The San Francisco Chronicle
April 18, 2014
Lydia Davis is a strange bird. Or, at least, the narrators who look so much like herself – writers, teachers, middle-aged women – are strange. In “Can’t and Won’t,” Davis’ fifth collection (sixth if you count “The Collected Stories”), and her first assemblage of new work since “Varieties of Disturbance” in 2007, Davis revisits her fictionalized nonfiction world built on anecdotes, aphorisms and very short stories.
Winner of the 2013 Man Booker International Prize, Britain’s highest literary award for a noncitizen, as well as a MacArthur Fellowship and a Guggenheim Fellowship, among others, Davis is official literary dynamite. As a former bookseller at McNally Jackson in New York City, I was surprised by the fierceness of her fan base. One customer, for example, refused to read Siri Hustvedt’s “What I Loved,” saying he felt it “trash-talked” Davis. (Hustvedt is the current wife of Paul Auster, the former husband of Davis.)
Her “Collected Stories” are always faced out on the shelf and stacked in overstock, along with other interminably sold books like David Foster Wallace’s “Infinite Jest” and Gabriel García Márquez’s “One Hundred Years of Solitude.”
She is known for her sometimes one-line-long stories, but also for her masterly observations and pinpoint sentence construction. Everything she writes looks effortless, like watching a ballerina pirouette across a stage, part of us is mesmerized and part of us thinks, “I could do that.”
“Can’t and Won’t” holds up to Davis’ former works, maintaining a level of tragic comedy, introspection and poetry expected from her followers. It contains 122 stories, lists, dreams, correspondences from Gustave Flaubert to his lover Loise Colet, and letters of complaint to various foundations and institutions.
In “Letter to a Marketing Manager,” Davis writes to correct the biographical mistake printed in a bookstore newsletter that states that Davis is a McLean Alumni (McLean being a psychiatric hospital in Belmont, Mass.). “No other explanation occurs to me for your mistaken identification, unless your buyers assumed on the basis of the contents of my book, its title, or my admittedly somewhat wildeyed photograph that at some time in the past I was an inmate.”
In the story “The Dreadful Mucamas,” the narrator fights against the strong will of her two housekeepers, Adela and Luisa. The story reads like a play: “Adela cannot speak without yelling. … When setting the dining table, [she] puts each thing down with a bang.” What is annoying in real life becomes hilarious when broken down into elemental anecdotes. “I told Luisa they could go out on Sundays, even before breakfast. She yelled at me that they did not want to go out, and asked me, Where would they go?”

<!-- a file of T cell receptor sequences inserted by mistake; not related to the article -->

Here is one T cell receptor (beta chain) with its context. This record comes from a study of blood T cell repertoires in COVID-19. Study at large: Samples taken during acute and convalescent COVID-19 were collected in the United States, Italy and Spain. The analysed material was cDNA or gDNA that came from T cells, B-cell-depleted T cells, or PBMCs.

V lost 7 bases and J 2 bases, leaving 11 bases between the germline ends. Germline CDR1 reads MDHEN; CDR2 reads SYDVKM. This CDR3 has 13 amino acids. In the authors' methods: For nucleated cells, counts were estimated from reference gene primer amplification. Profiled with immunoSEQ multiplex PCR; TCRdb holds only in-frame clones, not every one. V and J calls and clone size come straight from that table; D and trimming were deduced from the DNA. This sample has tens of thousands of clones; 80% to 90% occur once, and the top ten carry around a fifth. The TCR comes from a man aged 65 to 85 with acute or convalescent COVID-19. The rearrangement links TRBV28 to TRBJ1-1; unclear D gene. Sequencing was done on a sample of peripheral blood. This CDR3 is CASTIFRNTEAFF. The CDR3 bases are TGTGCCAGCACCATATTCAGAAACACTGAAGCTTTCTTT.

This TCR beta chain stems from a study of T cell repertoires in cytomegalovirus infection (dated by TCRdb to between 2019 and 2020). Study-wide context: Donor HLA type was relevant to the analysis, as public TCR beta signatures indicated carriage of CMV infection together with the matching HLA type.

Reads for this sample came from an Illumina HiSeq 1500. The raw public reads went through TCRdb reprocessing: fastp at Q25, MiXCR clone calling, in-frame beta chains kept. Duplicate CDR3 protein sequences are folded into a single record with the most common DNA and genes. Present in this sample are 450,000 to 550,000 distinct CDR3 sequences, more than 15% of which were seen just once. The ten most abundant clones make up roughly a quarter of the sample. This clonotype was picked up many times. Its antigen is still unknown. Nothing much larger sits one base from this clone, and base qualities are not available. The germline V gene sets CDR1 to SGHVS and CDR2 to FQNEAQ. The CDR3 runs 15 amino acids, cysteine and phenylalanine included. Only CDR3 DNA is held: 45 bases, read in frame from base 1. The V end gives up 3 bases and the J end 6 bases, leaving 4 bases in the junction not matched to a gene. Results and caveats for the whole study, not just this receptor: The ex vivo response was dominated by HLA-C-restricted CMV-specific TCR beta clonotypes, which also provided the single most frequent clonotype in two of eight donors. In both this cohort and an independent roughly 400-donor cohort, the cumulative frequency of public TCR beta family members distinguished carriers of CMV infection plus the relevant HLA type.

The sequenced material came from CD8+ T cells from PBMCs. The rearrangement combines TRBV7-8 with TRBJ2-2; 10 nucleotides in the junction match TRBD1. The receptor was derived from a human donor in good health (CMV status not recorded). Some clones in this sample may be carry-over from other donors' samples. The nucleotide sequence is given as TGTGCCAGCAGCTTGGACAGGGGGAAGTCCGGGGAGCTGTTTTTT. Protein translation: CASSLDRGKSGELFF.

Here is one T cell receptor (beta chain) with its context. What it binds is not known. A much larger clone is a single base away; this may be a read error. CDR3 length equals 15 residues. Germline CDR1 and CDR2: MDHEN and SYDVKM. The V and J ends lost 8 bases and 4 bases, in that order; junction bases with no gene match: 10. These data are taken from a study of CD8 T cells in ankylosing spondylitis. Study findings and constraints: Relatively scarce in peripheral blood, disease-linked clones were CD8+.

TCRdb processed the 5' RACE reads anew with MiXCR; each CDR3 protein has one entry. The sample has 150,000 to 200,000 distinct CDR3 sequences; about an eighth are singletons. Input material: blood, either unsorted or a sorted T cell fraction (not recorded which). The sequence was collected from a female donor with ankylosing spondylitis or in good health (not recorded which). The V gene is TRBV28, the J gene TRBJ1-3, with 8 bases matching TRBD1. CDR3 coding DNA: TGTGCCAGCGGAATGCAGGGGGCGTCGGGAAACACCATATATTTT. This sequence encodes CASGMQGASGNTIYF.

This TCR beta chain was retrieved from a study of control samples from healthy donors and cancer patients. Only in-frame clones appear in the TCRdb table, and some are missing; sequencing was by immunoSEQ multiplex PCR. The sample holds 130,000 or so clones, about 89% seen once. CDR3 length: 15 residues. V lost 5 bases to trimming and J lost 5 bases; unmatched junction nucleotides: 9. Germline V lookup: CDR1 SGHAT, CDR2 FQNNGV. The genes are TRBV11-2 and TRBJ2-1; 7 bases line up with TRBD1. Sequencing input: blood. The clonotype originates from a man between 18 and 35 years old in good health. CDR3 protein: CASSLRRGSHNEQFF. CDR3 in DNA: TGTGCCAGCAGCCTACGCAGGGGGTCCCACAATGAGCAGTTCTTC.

In “I’m Pretty Comfortable, But I Could Be a Little More Comfortable,” the fitting title describes exactly what is to follow: 67 sentences cataloging the narrator’s slight irritation in a given situation.
“A man is coughing during the concert.”
“The shower is a little too cold.”
“The seam in the toe of my sock is twisted.”
“The blender is leaking at the bottom.”
“I can’t decide whether to go on reading this book.”
The story “The Cows” is a previously published chapbook (Quarternote Chapbook Series, 2011), and one of my most recommended books to date. Delighted to see it here, where its slim spine won’t be overlooked on a too tightly packed shelf, the story involves a woman, most likely Davis, describing the cows who live in a field across from her home.
“She moos towards the wooded hills behind her, and the sound comes back. She moos again in a high falsetto. It is a very small sound to come from such a large, dark animal.”
“If it snows, it snows on them the same way it snows on the trees and the field. Sometimes they are just as still as the trees or the field. The snow piles up on their backs and heads.”
“How often they stand still and slowly look around as though they have never been here before.”
Another list-generated story, “How I Read as Quickly as Possible Through My Back Issues of the TLS,” reveals exactly what Davis is and is not interested in: “Not interested in this poem:
(‘Light dazzles from the grass / over the carnal dune …’), Not interested in: most of this fiction. Interested in: the Southport Lawnmower Museum.”
There is a quirky familiarity to Davis’ characters, but one must be open to their own idiosyncrasies to feel it. Other critics have said that much of her work (even a third) should have been left unpublished.
It is true that some of the stories (or vignettes or comments or parables) are much stronger than others. I found her dream pieces, shaped by her or her friend’s dreams or dream-like experiences, to be a little silly. But if we keep in mind what Davis has said – that she is always working, always alert to things – imagine how many stories have already been edited out. We are lucky she chooses to write down any of it!
The opening sentence of an Independent article from last year states, “Lydia Davis, the shortest of all short story writers … has won the fifth Man Booker Prize.” Perhaps in her next collection we will find a letter to WN, pointing out how the journalist’s sentence composition suggests that Davis is a short-story writer who is also very short. The shortest short-story writer there is. Perhaps only a few feet tall. Certainly, she won’t let this misleading sentence go uncorrected.
For original link, click here.